JPMorgan CEO Jamie Dimon isn’t afraid of a merged Capital One and Discover

JPMorgan Chase CEO Jamie Dimon isn’t shaken by the threat of a larger Capital One, backed by its pending $35.3 billion takeover of Discover Financial, which would create the largest credit card company in the U.S. by loan volume.

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“My view is, let them compete,” Dimon told CNBC on Monday (Feb. 26) at the 2024 Global High Yield & Leveraged Finance Conference in Miami Beach, Florida.

“Let them try, and if we think it’s unfair, we’ll complain about that,” he added.

The proposed union of Capital One and Discover is the largest potential merger of 2024, narrowly surpassing tech design firm Synopsys’s $35 billion acquisition of software developer Ansys. It could transform the credit card and payment network industry.

Together, the two companies have $257 billion in outstanding credit card loans, about $46 billion more than JPMorgan Chase. Plus, the deal gives Capital One control of and access to revenue generated by Discover’s payment network of 70 million merchant acceptance points worldwide.

“Our acquisition of Discover is a singular opportunity to bring together two very successful companies with complementary capabilities and franchises, and to build a payments network that can compete with the largest payments networks and payments companies,” Capital One co-founder and CEO Richard Fairbank said in a statement last week.

Dimon acknowledged his competitor’s new strength, telling CNBC that “they’ll be bigger” and have greater scale, adding that he has “enormous respect” for Fairbank and his bank.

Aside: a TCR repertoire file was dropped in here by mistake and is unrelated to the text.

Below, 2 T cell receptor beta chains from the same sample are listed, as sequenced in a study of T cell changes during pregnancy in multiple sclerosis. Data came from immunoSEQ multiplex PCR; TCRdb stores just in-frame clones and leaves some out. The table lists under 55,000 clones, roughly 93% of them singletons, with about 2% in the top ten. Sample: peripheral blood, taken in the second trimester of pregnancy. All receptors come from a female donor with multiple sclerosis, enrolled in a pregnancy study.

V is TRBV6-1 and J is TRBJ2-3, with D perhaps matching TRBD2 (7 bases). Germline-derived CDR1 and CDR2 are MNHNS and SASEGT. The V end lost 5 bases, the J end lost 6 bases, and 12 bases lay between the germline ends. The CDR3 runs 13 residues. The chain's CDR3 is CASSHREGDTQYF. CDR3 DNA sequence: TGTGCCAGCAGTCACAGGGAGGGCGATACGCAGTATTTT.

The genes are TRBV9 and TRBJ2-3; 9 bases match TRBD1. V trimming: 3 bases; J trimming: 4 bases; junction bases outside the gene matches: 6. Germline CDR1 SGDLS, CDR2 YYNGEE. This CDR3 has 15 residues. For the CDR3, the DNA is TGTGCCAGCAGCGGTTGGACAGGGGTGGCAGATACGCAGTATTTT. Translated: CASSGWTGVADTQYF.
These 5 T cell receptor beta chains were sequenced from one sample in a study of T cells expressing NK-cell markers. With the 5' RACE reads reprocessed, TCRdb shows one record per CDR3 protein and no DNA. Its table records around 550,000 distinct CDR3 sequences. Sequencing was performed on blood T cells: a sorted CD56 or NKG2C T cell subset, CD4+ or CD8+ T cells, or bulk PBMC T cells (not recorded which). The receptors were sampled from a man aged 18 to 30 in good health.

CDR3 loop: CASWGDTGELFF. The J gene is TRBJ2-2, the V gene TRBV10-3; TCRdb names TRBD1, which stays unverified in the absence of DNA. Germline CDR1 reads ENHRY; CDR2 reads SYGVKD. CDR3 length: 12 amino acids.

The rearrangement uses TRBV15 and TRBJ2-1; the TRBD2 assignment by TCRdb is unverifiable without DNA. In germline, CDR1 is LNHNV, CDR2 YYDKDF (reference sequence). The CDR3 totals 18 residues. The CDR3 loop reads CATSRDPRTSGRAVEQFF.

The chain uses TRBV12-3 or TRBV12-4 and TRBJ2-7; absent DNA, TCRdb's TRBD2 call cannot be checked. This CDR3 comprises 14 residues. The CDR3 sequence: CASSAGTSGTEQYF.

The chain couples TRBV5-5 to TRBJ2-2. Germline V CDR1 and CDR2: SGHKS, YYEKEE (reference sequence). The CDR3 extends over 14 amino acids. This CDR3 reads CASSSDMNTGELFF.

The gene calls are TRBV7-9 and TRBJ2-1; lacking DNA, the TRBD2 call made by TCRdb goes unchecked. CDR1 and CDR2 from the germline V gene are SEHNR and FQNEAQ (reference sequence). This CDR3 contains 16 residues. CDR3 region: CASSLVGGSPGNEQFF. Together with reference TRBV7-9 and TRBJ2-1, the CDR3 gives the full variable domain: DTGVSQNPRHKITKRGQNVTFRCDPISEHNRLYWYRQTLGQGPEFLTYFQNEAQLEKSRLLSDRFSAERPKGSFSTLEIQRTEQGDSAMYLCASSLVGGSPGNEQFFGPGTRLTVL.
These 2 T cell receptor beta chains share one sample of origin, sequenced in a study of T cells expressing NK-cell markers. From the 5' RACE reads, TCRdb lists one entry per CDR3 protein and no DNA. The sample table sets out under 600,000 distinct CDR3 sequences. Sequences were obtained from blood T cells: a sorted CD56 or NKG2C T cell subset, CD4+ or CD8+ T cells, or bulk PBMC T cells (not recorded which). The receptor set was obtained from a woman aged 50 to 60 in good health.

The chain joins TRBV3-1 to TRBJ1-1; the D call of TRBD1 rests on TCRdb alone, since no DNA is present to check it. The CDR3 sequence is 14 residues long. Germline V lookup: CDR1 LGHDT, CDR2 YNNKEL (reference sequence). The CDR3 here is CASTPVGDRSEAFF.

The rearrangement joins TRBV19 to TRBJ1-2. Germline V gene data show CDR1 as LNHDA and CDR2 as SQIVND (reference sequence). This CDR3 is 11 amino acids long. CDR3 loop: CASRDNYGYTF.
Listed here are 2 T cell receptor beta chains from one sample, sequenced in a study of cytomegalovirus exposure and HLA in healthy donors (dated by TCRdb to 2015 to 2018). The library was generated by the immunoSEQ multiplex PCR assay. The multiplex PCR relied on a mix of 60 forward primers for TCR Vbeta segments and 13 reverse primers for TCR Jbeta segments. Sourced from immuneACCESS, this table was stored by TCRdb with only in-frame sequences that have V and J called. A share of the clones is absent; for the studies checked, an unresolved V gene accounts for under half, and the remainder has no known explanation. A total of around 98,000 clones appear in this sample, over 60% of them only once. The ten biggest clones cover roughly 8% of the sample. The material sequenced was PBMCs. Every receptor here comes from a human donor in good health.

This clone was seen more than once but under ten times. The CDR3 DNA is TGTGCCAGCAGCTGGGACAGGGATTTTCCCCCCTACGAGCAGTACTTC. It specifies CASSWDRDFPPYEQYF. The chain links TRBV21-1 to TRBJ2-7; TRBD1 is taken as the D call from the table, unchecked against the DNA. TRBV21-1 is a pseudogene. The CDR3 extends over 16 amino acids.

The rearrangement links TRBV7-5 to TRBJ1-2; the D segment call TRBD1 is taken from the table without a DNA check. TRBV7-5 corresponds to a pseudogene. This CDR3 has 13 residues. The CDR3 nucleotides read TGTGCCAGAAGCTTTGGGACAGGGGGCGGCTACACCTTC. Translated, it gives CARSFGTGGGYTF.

Dimon also said Capital One would have an “unfair advantage” in debit payments because of the Durbin Amendment (pdf), which limits debit fees for large banks, but doesn’t apply to Discover or American Express.

“Of course, I have a problem with that,” Dimon told CNBC. “You know, like why should they be allowed to price debit different than we price debit just because of a law that was passed?”

The deal between Discover and Capital One isn’t set in stone, as
U.S. government regulators must still approve the acquisition. On Sunday, a group of 13 Democratic lawmakers led by Senator Elizabeth Warren of Massachusetts urged federal regulators to block the deal.

“To protect consumers and financial stability, we urge you to block this merger and strengthen your proposed policy statement to prevent harmful deals in the future,” the lawmakers wrote in a letter to the U.S. Federal Reserve and the Office of the Comptroller of the Currency.

Notably, the Biden administration set a new record for merger enforcement activity in 2022, bringing forward 50 enforcement actions between the U.S. Federal Trade Commission and Department of Justice, according to Bloomberg. On Monday, the FTC sued to block Kroger’s $24.6 billion acquisition of Albertsons.